Samuel Pepys is the astonishing biography by bestselling author Claire Tomalin 2002 Whitbread Book of the Year. "Immaculately well done. Tomalin has managed to unearth a wealth of material about the uncharted life of Samuel Pepys". (Craig Brown, Mail on Sunday). "Sex, drink, plague, fire, music, marital conflict, the fall of kings, corruption and ...
Samuel Pepys is the astonishing biography by bestselling author Claire Tomalin 2002 Whitbread Book of the Year. "Immaculately well done. Tomalin has managed to unearth a wealth of material about the uncharted life of Samuel Pepys". (Craig Brown, Mail on Sunday). "Sex, drink, plague, fire, music, marital conflict, the fall of kings, corruption and courage in public life, wars, navies, public execution, incarceration in the Tower: Samuel Pepys' life is full of irresistible material, and Claire Tomalin seizes it with both hands. Fast, vivid, accessible". (Hermione Lee, Guardian). "A rich, thoughtful and deeply satisfying account. It takes us behind and beyond the diary - which means that, on finishing it, we can reread the diary with greater pleasure and understanding then ever before". (Noel Malcolm, Evening Standard). "In Claire Tomalin, Pepys has found the biographer he deserves. Her perceptive, level-headed book finally restores to the life of the diarist its weight and dignity". (Lisa Jardine, New Statesman). "A great achievement and a huge pleasure. A vivid chronicle of contemporary history seen through the all too human preoccupations of this ordinary and extraordinary man". (Diana Souhami, Independent). From the acclaimed author of Charles Dickens: A Life and The Invisible Woman, this celebrated biography casts new light on the remarkable diaries of Pepys and brings his story vividly to life once more. Claire Tomalin is the award-winning author of eight highly acclaimed biographies, including: The Life and Death of Mary Wollstonecraft; Shelley and His World; Katherine Mansfield: A Secret Life; The Invisible Woman: The Story of Nelly Ternan and Charles Dickens; Mrs Jordan's Profession; Jane Austen: A Life; Samuel Pepys: The Unequalled Self; Thomas Hardy: The Time-Torn Man and, most recently, Charles Dickens: A Life. A former literary editor of the New Statesman and the Sunday Times, she is married to the playwright and novelist Michael Frayn.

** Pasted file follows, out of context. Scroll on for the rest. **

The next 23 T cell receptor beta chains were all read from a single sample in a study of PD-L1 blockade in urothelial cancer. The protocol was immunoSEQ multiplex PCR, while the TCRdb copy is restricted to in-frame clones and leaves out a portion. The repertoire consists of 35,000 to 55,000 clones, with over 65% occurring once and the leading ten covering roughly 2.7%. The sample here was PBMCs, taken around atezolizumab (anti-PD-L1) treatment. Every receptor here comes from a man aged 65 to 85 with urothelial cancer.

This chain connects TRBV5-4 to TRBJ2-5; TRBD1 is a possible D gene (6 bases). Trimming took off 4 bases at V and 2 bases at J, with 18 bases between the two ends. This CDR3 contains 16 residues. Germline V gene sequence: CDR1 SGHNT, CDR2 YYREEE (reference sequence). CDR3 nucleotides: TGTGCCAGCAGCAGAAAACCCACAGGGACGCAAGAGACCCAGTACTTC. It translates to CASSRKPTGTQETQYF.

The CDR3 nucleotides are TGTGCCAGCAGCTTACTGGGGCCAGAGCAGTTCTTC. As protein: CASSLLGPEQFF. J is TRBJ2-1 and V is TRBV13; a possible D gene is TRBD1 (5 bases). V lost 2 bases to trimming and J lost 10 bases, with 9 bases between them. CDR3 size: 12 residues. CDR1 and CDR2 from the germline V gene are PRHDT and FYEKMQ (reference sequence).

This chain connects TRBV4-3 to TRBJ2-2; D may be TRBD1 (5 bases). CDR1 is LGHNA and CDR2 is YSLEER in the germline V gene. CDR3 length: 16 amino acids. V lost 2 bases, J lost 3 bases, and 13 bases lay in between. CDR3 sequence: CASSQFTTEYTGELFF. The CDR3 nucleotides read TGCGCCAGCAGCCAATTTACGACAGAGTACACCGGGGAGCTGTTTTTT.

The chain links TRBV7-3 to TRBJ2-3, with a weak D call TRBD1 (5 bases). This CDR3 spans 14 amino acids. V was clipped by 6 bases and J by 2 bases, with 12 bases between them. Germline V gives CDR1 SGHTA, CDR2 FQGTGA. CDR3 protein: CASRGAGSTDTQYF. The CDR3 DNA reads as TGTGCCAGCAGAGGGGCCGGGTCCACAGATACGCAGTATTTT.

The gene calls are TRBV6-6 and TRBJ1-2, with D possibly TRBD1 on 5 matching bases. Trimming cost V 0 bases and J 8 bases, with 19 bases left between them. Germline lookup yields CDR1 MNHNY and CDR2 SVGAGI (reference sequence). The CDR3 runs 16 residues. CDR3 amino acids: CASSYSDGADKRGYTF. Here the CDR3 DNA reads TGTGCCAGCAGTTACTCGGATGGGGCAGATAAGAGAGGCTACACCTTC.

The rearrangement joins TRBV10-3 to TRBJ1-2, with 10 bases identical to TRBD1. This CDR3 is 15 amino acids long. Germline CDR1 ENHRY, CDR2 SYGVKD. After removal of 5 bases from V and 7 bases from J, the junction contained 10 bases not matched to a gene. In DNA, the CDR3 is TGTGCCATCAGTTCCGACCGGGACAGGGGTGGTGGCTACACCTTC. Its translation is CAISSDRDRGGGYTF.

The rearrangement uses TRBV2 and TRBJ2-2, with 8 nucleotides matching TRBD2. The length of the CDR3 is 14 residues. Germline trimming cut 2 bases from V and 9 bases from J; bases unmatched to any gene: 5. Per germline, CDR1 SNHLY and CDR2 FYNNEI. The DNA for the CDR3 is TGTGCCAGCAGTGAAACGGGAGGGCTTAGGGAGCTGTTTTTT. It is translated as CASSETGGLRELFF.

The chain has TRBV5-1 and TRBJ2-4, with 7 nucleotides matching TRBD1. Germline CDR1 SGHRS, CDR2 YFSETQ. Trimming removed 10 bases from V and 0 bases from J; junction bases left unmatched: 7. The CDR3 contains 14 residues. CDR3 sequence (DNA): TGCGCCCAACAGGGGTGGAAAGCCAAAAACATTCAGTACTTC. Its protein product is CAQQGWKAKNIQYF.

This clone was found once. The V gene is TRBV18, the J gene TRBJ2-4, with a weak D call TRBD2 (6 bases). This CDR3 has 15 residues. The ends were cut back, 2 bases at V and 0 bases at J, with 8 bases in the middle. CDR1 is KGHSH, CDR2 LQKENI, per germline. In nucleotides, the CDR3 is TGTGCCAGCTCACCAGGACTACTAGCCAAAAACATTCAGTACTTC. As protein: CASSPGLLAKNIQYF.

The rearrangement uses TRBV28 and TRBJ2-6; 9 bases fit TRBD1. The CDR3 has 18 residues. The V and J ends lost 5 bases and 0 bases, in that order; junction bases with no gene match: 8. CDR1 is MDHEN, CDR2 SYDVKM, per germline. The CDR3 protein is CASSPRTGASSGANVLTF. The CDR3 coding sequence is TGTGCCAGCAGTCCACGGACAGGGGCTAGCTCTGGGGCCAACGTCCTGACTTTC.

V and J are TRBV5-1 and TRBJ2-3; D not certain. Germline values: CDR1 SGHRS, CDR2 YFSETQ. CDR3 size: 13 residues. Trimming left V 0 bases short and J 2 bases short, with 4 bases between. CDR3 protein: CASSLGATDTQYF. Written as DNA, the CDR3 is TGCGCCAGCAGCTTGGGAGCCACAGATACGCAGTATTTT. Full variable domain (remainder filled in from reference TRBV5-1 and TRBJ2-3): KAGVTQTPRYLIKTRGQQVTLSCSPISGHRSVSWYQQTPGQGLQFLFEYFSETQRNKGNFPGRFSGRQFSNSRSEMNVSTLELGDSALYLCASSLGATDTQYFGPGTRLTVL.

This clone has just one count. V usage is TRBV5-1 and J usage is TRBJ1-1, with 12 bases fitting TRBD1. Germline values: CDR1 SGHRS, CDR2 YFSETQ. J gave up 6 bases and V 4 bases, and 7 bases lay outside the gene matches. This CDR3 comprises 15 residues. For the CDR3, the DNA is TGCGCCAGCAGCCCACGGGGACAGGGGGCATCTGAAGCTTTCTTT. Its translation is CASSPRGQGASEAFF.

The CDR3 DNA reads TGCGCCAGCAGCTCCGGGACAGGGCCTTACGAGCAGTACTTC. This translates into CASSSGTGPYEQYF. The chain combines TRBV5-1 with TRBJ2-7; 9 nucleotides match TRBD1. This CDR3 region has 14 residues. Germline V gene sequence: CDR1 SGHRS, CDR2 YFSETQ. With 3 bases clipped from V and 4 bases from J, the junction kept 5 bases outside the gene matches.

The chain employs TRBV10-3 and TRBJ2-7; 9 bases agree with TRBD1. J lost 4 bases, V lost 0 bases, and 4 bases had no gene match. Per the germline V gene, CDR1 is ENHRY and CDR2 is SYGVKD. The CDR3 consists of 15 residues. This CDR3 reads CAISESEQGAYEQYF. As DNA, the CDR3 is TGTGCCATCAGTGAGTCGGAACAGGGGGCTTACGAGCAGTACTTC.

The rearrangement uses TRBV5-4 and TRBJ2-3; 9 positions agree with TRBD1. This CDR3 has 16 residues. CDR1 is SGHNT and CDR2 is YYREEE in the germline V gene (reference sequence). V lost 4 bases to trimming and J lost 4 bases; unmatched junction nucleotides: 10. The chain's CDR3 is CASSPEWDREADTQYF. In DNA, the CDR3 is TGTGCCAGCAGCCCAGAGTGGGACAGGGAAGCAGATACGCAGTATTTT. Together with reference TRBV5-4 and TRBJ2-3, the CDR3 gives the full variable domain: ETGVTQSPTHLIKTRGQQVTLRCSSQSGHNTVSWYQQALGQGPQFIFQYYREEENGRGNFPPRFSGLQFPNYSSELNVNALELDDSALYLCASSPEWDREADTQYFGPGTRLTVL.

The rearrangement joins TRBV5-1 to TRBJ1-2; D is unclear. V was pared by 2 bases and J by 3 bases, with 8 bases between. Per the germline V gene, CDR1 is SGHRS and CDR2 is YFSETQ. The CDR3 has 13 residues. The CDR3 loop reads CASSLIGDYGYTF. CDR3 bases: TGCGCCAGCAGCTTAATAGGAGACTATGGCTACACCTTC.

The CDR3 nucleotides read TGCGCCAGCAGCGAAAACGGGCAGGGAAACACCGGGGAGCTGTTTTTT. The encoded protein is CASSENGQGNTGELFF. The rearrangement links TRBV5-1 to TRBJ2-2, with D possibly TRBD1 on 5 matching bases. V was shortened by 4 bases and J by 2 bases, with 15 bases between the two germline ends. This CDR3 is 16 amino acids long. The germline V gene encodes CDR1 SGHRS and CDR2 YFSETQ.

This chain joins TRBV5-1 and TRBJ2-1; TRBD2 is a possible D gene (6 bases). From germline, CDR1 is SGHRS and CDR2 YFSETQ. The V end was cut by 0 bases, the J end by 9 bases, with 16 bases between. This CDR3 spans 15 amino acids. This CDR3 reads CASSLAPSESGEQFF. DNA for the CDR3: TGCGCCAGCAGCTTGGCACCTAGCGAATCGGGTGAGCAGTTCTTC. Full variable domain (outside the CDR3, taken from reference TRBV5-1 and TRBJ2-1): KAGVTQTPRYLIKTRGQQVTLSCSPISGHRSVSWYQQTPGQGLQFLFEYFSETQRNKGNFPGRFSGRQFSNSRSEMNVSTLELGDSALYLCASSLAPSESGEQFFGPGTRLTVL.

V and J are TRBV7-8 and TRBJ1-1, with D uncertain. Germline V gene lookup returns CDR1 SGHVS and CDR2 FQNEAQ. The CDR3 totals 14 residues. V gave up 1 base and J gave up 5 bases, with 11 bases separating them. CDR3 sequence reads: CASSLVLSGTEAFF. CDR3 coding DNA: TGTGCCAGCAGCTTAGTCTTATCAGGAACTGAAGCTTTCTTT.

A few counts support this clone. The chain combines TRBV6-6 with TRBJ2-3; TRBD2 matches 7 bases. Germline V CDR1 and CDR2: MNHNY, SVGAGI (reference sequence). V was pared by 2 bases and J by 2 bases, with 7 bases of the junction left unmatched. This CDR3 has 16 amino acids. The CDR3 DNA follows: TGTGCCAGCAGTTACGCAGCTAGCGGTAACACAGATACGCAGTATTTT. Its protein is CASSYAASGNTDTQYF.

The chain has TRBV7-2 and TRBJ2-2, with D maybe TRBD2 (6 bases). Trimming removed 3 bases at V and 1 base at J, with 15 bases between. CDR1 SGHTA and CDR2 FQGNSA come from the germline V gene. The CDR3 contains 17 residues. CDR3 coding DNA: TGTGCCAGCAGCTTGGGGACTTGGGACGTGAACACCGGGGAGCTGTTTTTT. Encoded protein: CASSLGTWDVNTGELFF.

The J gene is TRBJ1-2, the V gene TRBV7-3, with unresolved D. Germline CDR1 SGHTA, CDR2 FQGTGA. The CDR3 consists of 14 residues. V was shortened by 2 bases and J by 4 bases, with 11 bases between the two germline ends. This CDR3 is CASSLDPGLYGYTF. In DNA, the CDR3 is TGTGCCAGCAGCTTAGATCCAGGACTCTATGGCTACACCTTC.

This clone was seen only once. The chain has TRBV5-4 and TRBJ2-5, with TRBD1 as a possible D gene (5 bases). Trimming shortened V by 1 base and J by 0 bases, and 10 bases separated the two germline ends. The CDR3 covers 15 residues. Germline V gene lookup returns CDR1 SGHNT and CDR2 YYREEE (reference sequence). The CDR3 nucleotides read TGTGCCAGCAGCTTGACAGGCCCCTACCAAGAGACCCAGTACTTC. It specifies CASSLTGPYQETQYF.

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An excellent addition to the numerous authors who have described the remarkable life of Samuel Pepys. Claire Tomalin has added a new dimension to the Pepys story, with extensive research which reveals a great deal of detail of life in the turbulent 1600's.
The very large footnotes provide comprehensive additional insights which amplify and explain the significance of the huge cast of individuals who were involved in Pepys life.
Publishers Weekly, 2002-09-23 Samuel Pepys (1633-1703) is the most famous diarist in English letters. From 1660 to 1669, he penned an unforgettable day-by-day description of Restoration London, with its disasters (the Great Plague of 1665, the Great Fire of 1666), its tumultuous politics and its amazing cultural fervor. Pepys's diary also describes his eager womanizing, as he makes passes, often clumsily, at barmaids and shop girls and the wives of his associates. It is Pepys's intermingling of the public and the private that makes his diary so remarkable. Tomalin (Jane Austin: A Life, etc.) really knows her man, following him closely through some of the great events of English history. As a young government clerk, Pepys allied himself with his cousin Edward Montagu, who turned away from Cromwell to help Charles II become king in 1660, and the Restoration made Pepys's career. Highly organized, intelligent and a savvy political infighter, as Tomalin portrays him, he became a leading navy official and helped build the British navy into a world power. Tomalin also brings us inside Pepys's personal life: his tempestuous marriage, his romantic liaisons, his private, quite negative feelings about King Charles II. Tomalin writes brilliant chapters on all aspects of Pepys's life, relying not only on the diary but also on impressive scholarship. Tomalin clearly admires her subject, whose energy she constantly praises. For those who have already enjoyed the diary, Tomalin's learned and entertaining work admirably fills in the gaps. 16 pages of photos. (Nov. 14) Forecast: Tomalin has a fine reputation as a literary biographer, and this will be widely and well reviewed. It's hard to imagine, though, very large demand being generated beyond devoted literary and English-historical readers. Copyright 2002 Cahners Business Information.
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